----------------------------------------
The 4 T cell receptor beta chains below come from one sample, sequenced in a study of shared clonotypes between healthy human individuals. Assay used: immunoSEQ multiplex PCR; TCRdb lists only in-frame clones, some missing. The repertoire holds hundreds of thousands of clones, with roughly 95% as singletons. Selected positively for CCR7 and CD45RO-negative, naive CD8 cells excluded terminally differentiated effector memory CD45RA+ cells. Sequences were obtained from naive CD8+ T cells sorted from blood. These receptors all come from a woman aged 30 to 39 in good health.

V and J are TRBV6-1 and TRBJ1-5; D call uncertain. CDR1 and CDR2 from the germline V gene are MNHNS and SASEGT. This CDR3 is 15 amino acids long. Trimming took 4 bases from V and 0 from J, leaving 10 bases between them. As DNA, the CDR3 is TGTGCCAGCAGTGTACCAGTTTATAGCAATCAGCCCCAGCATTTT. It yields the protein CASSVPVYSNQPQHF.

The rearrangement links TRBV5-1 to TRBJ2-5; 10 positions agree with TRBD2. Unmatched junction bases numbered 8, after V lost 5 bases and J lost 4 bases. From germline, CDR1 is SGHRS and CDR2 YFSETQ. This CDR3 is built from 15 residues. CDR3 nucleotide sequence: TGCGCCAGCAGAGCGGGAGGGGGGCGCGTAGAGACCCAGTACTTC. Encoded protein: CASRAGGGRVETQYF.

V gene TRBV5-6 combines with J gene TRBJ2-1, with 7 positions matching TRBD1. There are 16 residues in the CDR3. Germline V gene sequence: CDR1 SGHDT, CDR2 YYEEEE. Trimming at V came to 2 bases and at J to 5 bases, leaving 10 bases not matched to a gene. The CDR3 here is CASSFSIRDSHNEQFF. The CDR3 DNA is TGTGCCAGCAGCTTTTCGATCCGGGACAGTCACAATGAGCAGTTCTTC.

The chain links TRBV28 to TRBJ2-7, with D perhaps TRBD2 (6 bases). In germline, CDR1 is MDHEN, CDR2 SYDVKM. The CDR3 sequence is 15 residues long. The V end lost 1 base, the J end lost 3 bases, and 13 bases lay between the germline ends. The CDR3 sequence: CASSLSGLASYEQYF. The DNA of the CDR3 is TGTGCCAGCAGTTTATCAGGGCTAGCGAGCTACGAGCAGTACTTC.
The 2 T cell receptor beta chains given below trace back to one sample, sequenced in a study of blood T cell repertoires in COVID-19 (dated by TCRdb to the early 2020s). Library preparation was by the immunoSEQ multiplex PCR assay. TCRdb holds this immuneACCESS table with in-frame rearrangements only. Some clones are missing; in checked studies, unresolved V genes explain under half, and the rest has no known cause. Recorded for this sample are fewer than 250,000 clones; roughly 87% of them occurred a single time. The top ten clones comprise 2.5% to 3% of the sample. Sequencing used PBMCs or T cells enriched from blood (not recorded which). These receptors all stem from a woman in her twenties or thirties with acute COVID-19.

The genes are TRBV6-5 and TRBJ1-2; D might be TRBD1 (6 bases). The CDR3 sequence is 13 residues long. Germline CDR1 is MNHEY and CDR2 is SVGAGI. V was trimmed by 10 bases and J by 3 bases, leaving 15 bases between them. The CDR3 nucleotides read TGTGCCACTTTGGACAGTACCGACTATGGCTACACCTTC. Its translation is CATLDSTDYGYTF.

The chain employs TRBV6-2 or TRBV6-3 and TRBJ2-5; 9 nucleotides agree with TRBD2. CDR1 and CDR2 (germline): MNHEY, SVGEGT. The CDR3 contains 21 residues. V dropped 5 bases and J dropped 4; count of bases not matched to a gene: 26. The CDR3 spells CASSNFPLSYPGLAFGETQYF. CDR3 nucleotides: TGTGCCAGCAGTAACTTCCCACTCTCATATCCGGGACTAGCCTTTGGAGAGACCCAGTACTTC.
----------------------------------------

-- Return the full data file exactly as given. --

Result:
The 4 T cell receptor beta chains below come from one sample, sequenced in a study of shared clonotypes between healthy human individuals. Assay used: immunoSEQ multiplex PCR; TCRdb lists only in-frame clones, some missing. The repertoire holds hundreds of thousands of clones, with roughly 95% as singletons. Selected positively for CCR7 and CD45RO-negative, naive CD8 cells excluded terminally differentiated effector memory CD45RA+ cells. Sequences were obtained from naive CD8+ T cells sorted from blood. These receptors all come from a woman aged 30 to 39 in good health.

V and J are TRBV6-1 and TRBJ1-5; D call uncertain. CDR1 and CDR2 from the germline V gene are MNHNS and SASEGT. This CDR3 is 15 amino acids long. Trimming took 4 bases from V and 0 from J, leaving 10 bases between them. As DNA, the CDR3 is TGTGCCAGCAGTGTACCAGTTTATAGCAATCAGCCCCAGCATTTT. It yields the protein CASSVPVYSNQPQHF.

The rearrangement links TRBV5-1 to TRBJ2-5; 10 positions agree with TRBD2. Unmatched junction bases numbered 8, after V lost 5 bases and J lost 4 bases. From germline, CDR1 is SGHRS and CDR2 YFSETQ. This CDR3 is built from 15 residues. CDR3 nucleotide sequence: TGCGCCAGCAGAGCGGGAGGGGGGCGCGTAGAGACCCAGTACTTC. Encoded protein: CASRAGGGRVETQYF.

V gene TRBV5-6 combines with J gene TRBJ2-1, with 7 positions matching TRBD1. There are 16 residues in the CDR3. Germline V gene sequence: CDR1 SGHDT, CDR2 YYEEEE. Trimming at V came to 2 bases and at J to 5 bases, leaving 10 bases not matched to a gene. The CDR3 here is CASSFSIRDSHNEQFF. The CDR3 DNA is TGTGCCAGCAGCTTTTCGATCCGGGACAGTCACAATGAGCAGTTCTTC.

The chain links TRBV28 to TRBJ2-7, with D perhaps TRBD2 (6 bases). In germline, CDR1 is MDHEN, CDR2 SYDVKM. The CDR3 sequence is 15 residues long. The V end lost 1 base, the J end lost 3 bases, and 13 bases lay between the germline ends. The CDR3 sequence: CASSLSGLASYEQYF. The DNA of the CDR3 is TGTGCCAGCAGTTTATCAGGGCTAGCGAGCTACGAGCAGTACTTC.
The 2 T cell receptor beta chains given below trace back to one sample, sequenced in a study of blood T cell repertoires in COVID-19 (dated by TCRdb to the early 2020s). Library preparation was by the immunoSEQ multiplex PCR assay. TCRdb holds this immuneACCESS table with in-frame rearrangements only. Some clones are missing; in checked studies, unresolved V genes explain under half, and the rest has no known cause. Recorded for this sample are fewer than 250,000 clones; roughly 87% of them occurred a single time. The top ten clones comprise 2.5% to 3% of the sample. Sequencing used PBMCs or T cells enriched from blood (not recorded which). These receptors all stem from a woman in her twenties or thirties with acute COVID-19.

The genes are TRBV6-5 and TRBJ1-2; D might be TRBD1 (6 bases). The CDR3 sequence is 13 residues long. Germline CDR1 is MNHEY and CDR2 is SVGAGI. V was trimmed by 10 bases and J by 3 bases, leaving 15 bases between them. The CDR3 nucleotides read TGTGCCACTTTGGACAGTACCGACTATGGCTACACCTTC. Its translation is CATLDSTDYGYTF.

The chain employs TRBV6-2 or TRBV6-3 and TRBJ2-5; 9 nucleotides agree with TRBD2. CDR1 and CDR2 (germline): MNHEY, SVGEGT. The CDR3 contains 21 residues. V dropped 5 bases and J dropped 4; count of bases not matched to a gene: 26. The CDR3 spells CASSNFPLSYPGLAFGETQYF. CDR3 nucleotides: TGTGCCAGCAGTAACTTCCCACTCTCATATCCGGGACTAGCCTTTGGAGAGACCCAGTACTTC.